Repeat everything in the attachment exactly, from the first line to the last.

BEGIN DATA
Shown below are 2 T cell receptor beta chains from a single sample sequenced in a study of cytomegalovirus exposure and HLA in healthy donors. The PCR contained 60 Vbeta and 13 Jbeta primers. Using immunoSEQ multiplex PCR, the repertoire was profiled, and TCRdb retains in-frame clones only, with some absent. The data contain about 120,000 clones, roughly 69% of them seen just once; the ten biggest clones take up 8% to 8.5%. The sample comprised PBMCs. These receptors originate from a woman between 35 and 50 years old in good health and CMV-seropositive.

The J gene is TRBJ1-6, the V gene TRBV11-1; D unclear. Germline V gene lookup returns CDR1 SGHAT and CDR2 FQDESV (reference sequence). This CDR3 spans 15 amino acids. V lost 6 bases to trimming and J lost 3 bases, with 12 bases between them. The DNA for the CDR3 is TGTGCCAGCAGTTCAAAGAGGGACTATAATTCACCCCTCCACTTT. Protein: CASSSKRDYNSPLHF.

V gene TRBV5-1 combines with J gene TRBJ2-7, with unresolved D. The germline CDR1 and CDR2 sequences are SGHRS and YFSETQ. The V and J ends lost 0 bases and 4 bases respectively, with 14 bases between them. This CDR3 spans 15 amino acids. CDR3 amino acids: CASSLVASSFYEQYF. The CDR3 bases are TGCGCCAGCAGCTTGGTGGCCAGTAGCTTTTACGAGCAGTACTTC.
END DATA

Shown below are 2 T cell receptor beta chains from a single sample sequenced in a study of cytomegalovirus exposure and HLA in healthy donors. The PCR contained 60 Vbeta and 13 Jbeta primers. Using immunoSEQ multiplex PCR, the repertoire was profiled, and TCRdb retains in-frame clones only, with some absent. The data contain about 120,000 clones, roughly 69% of them seen just once; the ten biggest clones take up 8% to 8.5%. The sample comprised PBMCs. These receptors originate from a woman between 35 and 50 years old in good health and CMV-seropositive.

The J gene is TRBJ1-6, the V gene TRBV11-1; D unclear. Germline V gene lookup returns CDR1 SGHAT and CDR2 FQDESV (reference sequence). This CDR3 spans 15 amino acids. V lost 6 bases to trimming and J lost 3 bases, with 12 bases between them. The DNA for the CDR3 is TGTGCCAGCAGTTCAAAGAGGGACTATAATTCACCCCTCCACTTT. Protein: CASSSKRDYNSPLHF.

V gene TRBV5-1 combines with J gene TRBJ2-7, with unresolved D. The germline CDR1 and CDR2 sequences are SGHRS and YFSETQ. The V and J ends lost 0 bases and 4 bases respectively, with 14 bases between them. This CDR3 spans 15 amino acids. CDR3 amino acids: CASSLVASSFYEQYF. The CDR3 bases are TGCGCCAGCAGCTTGGTGGCCAGTAGCTTTTACGAGCAGTACTTC.